The need to cover all aspects of planning, especially durative actions and their combinations mean that the scheme needs many components and consequently there are many questions. In a given application, it is possible to make simplifying assumptions which will reduce the number of questions, but different applications will require different assumptions, and so the full list should be available.

Different questions become relevant at different times in the dialogue; for example, a question may presuppose a particular answer to a previous question. We identify here some of the factors that make questions relevant at some point in a dialogue and construct two strategies based on these factors. To establish the relevance of our approach, we implement two agents that engage in a dialogue where agents have different views of the world and use the strategies to select their critical questions.

The main contribution of this article is that we show how critical questions implemented in a dialogue game, together with a strategy to choose relevant questions, is beneficial both to the quality of the dialogue and the plan which results from it. In contrast to existing work that is largely theoretical, our novel implementation enables us to produce empirical results showing the benefits of our approach in teasing out the points of disagreement to come to an agreement on the best plan.

The remainder of the article is structured as follows: Section 2 describes a representative scenario where we believe this approach is applicable and the formal plan proposal used with examples of critical questions that match the scheme. Section 3 presents an overview of the dialogue game we have developed on the basis of this scheme with an example of the syntax and semantics of the protocol. Section 4 presents two strategies to select critical questions. Section 5 presents an example to illustrate our approach and gives details of the implementation of the dialogue game and the strategies. In Section 6, we present the results of our experiments together with an analysis of the results. Section 7 discusses some related work and we conclude in Section 8.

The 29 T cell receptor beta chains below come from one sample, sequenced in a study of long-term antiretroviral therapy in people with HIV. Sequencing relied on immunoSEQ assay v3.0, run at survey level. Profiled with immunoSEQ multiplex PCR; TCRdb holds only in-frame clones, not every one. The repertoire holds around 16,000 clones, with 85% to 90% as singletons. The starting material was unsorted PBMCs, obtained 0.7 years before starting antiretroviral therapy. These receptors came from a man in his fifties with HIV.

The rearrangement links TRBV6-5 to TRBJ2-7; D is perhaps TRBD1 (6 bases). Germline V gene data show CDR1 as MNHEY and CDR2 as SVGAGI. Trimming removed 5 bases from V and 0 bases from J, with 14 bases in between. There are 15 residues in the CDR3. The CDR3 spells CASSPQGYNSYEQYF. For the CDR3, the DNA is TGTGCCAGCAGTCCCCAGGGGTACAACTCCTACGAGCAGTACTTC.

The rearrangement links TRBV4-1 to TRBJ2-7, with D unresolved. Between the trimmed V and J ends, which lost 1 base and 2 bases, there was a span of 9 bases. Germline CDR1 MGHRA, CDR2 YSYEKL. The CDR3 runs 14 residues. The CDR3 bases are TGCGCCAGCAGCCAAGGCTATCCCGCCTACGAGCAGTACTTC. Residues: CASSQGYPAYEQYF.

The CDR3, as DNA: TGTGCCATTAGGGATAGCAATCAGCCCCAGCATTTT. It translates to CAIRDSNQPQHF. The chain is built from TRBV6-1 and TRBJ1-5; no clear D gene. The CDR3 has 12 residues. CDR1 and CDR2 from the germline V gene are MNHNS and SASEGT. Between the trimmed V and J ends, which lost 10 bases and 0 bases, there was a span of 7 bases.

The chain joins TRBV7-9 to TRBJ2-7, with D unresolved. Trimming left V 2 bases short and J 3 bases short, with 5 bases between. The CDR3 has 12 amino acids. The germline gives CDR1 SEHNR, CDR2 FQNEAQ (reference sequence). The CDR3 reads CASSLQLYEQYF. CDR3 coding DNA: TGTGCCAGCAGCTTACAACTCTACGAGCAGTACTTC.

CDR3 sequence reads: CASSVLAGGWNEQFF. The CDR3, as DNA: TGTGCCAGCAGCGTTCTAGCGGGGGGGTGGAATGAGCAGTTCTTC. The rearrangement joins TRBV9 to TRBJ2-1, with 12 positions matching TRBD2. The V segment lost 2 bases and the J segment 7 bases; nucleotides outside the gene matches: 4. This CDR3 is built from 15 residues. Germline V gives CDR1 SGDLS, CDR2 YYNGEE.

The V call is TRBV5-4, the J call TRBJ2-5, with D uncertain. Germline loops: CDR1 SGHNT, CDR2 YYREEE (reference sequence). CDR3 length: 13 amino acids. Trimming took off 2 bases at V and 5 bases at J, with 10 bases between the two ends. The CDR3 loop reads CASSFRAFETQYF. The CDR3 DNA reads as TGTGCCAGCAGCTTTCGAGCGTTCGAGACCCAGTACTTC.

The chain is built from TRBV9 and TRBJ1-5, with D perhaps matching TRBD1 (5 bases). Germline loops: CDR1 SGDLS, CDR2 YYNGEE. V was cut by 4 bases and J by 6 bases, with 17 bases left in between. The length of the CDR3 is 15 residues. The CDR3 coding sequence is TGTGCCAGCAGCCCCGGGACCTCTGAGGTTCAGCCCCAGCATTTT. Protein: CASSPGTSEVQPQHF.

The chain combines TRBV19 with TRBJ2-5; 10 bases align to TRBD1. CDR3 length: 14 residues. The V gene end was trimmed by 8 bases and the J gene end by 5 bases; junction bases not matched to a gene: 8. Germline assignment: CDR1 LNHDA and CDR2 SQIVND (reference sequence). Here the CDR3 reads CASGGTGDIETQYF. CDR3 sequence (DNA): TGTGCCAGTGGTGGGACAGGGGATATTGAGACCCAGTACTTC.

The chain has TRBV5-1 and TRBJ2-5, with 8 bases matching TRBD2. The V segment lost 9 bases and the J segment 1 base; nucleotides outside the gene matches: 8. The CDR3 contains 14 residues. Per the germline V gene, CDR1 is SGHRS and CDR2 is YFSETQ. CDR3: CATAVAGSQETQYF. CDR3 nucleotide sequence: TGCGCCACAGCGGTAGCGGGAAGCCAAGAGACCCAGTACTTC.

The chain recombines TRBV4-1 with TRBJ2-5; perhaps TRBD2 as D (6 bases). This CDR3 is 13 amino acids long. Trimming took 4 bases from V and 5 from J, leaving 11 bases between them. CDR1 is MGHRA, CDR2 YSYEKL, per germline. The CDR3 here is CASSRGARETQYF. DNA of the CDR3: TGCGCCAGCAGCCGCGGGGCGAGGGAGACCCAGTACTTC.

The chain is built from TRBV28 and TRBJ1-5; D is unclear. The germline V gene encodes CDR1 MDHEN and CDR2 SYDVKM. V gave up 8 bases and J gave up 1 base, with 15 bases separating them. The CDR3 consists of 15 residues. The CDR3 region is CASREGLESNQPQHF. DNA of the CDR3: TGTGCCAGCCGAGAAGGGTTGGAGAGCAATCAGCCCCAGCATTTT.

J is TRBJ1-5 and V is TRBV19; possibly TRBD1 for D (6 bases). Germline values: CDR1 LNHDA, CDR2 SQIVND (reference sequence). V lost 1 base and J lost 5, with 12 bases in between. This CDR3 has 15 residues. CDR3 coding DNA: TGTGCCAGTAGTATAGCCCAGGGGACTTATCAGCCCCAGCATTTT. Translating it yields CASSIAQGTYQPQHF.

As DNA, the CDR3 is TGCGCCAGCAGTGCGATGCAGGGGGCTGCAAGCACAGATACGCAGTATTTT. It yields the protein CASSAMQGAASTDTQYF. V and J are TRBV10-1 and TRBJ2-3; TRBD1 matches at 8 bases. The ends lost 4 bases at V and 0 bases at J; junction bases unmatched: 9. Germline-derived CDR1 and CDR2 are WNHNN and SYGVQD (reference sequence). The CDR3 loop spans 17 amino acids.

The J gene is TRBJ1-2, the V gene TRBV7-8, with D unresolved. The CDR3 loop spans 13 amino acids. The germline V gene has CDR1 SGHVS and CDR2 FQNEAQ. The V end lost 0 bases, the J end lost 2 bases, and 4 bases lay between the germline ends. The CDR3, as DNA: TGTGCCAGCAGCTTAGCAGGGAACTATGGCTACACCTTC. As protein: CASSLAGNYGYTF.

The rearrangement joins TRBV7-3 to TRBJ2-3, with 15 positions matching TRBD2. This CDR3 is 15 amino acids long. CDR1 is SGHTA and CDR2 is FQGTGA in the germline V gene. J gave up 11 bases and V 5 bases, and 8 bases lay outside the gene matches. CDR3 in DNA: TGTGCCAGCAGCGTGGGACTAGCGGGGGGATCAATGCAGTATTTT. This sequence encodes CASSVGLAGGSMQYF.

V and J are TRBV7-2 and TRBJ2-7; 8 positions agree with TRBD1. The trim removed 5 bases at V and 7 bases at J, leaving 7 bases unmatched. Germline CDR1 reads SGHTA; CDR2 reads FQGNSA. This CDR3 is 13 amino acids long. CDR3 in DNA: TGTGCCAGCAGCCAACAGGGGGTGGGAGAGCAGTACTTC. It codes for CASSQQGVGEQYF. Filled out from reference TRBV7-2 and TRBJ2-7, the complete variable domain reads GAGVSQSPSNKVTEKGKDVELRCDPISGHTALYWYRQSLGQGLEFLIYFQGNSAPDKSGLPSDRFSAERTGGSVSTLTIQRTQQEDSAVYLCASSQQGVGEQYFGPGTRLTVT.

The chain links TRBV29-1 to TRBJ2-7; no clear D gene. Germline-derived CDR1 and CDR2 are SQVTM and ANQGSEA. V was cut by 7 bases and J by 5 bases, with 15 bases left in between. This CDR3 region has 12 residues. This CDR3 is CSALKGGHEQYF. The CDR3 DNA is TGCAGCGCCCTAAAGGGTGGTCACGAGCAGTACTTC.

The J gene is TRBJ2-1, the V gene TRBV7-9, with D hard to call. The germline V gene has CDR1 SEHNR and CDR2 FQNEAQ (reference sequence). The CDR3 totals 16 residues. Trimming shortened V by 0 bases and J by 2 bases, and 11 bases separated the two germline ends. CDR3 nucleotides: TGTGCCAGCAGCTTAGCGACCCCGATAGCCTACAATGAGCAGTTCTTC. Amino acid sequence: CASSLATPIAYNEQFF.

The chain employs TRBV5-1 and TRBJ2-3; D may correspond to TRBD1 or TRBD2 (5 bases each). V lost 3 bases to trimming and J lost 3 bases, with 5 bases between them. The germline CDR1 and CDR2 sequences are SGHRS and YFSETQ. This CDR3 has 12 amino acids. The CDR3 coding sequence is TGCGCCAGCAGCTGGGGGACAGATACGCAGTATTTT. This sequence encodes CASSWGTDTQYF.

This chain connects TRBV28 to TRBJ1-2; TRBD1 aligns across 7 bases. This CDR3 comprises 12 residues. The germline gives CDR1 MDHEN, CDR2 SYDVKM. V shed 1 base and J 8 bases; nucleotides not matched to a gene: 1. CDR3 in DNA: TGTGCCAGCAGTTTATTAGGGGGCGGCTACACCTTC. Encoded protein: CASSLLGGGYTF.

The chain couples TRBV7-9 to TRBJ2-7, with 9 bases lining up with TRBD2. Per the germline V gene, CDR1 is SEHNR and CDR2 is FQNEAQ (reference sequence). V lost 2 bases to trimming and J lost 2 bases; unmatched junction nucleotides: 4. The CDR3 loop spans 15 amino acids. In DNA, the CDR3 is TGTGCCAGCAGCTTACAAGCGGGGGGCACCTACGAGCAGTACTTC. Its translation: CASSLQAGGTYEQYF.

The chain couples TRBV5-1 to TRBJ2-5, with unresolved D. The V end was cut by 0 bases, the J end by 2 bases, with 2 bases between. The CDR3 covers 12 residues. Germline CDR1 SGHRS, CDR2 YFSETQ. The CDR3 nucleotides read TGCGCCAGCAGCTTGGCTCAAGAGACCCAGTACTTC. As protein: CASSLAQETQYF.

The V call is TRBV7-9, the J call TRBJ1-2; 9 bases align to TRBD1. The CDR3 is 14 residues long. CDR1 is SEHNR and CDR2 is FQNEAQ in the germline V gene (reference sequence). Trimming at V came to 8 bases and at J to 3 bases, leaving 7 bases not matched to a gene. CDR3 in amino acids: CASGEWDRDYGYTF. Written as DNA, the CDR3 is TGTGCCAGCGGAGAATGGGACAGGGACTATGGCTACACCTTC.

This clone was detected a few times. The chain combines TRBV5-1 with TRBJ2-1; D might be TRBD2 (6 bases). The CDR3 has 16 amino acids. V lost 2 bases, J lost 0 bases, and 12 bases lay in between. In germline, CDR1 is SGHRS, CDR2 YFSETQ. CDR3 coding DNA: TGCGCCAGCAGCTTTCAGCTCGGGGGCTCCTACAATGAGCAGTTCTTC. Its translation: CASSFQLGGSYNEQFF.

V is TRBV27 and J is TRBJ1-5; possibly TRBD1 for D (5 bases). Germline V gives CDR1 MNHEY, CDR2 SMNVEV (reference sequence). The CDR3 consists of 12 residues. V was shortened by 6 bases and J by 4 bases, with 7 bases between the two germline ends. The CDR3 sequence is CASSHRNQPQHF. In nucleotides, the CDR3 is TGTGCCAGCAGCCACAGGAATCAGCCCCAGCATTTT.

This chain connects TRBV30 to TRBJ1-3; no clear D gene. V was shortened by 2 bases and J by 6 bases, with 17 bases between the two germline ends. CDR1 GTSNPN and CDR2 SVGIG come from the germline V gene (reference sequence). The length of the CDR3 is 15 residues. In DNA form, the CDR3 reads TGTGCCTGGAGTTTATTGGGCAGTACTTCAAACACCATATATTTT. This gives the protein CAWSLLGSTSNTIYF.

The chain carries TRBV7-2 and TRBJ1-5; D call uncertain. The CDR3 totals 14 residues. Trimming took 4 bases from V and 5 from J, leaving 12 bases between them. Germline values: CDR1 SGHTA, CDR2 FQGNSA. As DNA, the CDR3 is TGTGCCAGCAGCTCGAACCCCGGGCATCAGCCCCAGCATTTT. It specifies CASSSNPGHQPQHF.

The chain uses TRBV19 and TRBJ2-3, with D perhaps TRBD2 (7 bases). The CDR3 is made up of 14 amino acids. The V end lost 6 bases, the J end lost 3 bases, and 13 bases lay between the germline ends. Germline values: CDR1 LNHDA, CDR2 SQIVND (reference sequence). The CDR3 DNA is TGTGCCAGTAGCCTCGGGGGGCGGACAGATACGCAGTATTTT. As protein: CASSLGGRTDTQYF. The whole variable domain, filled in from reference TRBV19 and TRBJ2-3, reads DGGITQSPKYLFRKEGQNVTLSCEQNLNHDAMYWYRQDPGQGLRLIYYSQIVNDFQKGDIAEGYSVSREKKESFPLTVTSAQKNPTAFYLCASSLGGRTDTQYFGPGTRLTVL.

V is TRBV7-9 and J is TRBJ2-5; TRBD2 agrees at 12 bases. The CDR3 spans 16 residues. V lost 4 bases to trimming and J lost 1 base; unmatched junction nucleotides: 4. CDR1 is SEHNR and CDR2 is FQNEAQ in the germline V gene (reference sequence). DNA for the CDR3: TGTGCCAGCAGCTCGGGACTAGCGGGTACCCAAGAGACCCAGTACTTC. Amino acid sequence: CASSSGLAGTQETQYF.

2.Argumentative approach to plan proposals

Complex, real-world domains require traditional approaches to AI planning to be rethought. Cooperative distributed planning focuses on how planning can be extended into a distributed environment, where the process of creating and executing a plan can involve actions and interactions of a number of participants (desJardins, Durfee, Ortiz, and Wolverton 2000). Co-operative distributed planning is typically carried out by agents which have shared objectives and representations of the environment but may differ in their beliefs and preferences.

An approach to distributed AI planning is presented in Figure 1, where agents first merge their knowledge bases through an inquiry or deliberation dialogue and then create a plan. Once the knowledge bases have been merged, the planning can be done as if there were a single agent until the point where the agents need to consider preferences over actions. Therefore, in this approach, distribution is not relevant to the specific task of plan creation and preferences are not placed in the dialogue in a natural way.

Figure 1.

A distributed AI approach to planning.

A distributed AI approach to planning.

Some research in the distributed planning has been focused on mechanisms for plan coordination (Durfee 2001); we propose here the use of argumentation-based dialogues to critique plans. Plan critique has been discussed in, for example, Wilkins and Myers (1998), where the critiques are part of a level in a hierarchical task network but preferences are not part of the critique.